Tom Mallon's new book, Watergate, will be released February 21.
(Photo by Jessica McConnell Burt)
It isn’t often historical fiction writers meet their subjects.
But in 1968, on the Hempstead Turnpike in Long Island, a 16-year-old Thomas Mallon shook hands with then-presidential candidate Richard Nixon, whose involvement in the nation’s most infamous political scandal is the subject of Dr. Mallon’s latest book.
Watergate, to be released next week by Pantheon, follows seven real figures during the Watergate era—including Fred LaRue, a Nixon presidential aide who was in charge of delivering payment to the burglars, and Alice Longworth, daughter of Theodore Roosevelt and longtime friend of Nixon—providing their perspectives as the scandal unfolds.
This book was four years in the making for Dr. Mallon, whose Foggy Bottom residence looks right at the Watergate complex, where five men broke into the Democratic National Committee headquarters on June 17, 1972.
“I think the subject, even 40 years later, still tantalizes and interests people,” said Dr. Mallon, a professor of English at GW. “Nixon has such a combination of the good and the bad, with both his accomplishments and his ‘dastardly deeds.’”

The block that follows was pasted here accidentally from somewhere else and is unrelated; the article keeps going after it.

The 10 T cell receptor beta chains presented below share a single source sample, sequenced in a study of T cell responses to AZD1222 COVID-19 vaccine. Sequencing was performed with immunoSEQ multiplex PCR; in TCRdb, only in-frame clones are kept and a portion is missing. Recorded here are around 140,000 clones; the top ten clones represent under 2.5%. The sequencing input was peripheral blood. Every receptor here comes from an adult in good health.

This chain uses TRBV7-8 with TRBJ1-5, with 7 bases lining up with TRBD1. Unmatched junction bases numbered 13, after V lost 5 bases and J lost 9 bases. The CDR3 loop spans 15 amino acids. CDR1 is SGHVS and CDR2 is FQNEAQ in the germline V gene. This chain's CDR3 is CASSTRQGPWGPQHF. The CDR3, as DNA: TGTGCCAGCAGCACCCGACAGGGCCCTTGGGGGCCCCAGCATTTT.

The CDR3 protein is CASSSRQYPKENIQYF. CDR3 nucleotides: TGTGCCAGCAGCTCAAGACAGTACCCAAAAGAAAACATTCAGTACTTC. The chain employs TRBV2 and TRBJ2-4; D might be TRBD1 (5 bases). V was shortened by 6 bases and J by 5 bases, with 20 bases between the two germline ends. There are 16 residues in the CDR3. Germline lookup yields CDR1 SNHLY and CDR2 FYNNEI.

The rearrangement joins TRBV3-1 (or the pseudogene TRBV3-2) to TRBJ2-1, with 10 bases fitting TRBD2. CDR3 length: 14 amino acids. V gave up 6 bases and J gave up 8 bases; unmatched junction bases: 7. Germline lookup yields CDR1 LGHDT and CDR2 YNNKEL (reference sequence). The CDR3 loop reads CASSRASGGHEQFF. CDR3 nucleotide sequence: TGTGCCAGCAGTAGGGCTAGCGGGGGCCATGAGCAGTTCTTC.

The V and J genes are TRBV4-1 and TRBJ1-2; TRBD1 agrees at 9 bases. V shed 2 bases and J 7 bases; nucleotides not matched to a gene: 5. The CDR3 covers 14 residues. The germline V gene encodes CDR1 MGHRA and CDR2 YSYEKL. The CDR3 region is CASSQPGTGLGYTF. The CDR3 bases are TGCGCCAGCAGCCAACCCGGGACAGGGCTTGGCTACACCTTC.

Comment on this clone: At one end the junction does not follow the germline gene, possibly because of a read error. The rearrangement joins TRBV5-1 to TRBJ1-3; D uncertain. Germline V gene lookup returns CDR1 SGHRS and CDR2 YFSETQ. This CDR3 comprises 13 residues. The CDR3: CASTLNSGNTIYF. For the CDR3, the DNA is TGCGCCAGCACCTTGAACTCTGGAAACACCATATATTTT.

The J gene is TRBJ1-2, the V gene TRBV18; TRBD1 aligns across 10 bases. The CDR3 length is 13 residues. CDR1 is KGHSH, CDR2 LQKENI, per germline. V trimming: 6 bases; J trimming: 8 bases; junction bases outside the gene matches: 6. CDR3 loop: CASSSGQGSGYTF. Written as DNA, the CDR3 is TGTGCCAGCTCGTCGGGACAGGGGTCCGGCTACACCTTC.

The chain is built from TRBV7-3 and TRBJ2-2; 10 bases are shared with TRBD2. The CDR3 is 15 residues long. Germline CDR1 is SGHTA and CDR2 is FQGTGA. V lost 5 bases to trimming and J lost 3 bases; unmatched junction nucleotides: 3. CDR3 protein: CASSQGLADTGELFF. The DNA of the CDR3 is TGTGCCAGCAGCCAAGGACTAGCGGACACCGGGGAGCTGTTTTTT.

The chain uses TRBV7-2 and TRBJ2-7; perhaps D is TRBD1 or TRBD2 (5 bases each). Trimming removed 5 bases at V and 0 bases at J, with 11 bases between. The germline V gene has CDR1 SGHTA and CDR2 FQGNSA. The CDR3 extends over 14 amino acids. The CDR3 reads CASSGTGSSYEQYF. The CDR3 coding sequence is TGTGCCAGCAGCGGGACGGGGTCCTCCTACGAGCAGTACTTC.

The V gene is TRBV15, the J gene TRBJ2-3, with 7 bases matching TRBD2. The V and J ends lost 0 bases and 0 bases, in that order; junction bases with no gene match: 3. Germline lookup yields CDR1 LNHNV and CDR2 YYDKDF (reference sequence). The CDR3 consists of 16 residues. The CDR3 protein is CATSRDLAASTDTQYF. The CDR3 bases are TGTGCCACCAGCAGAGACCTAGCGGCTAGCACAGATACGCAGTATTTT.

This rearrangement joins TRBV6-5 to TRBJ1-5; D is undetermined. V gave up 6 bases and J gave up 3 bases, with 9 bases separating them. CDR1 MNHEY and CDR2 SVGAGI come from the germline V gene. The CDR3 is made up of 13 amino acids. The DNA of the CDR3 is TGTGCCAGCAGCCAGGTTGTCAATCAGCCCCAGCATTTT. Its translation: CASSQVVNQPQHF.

His eighth novel, Watergate has already received extensive recognition, including placement on Newsweek’s “12 for 2012” and O Magazine’s “17 Books to Watch for in February.”
“The Watergate, which Nixon claimed never to have been in, figured more in the story than I thought,” said Dr. Mallon. “The book goes in and out of the complex a lot … and I hadn’t imagined that at first. I just thought of it as a place where the burglaries took place.”
Dr. Mallon said he was drawn to Nixon in part because the infamous president was “such an enormous figure” in his own life. Dr. Mallon was an undergraduate at Brown University when Nixon was president, and his own father was a “passionate supporter” of the man.
“Nixon was certainly one of the people who shaped the world that we live in, and he was a brilliant man who was so tangled up in his personality that he couldn’t help himself,” said Dr. Mallon. “There were times when his rational capacities—which were considerable—and his analytical capacities—which were great—were overruled by these dark impulses he had.”
(Continue reading the story by GW Today’s Julia Parmley.)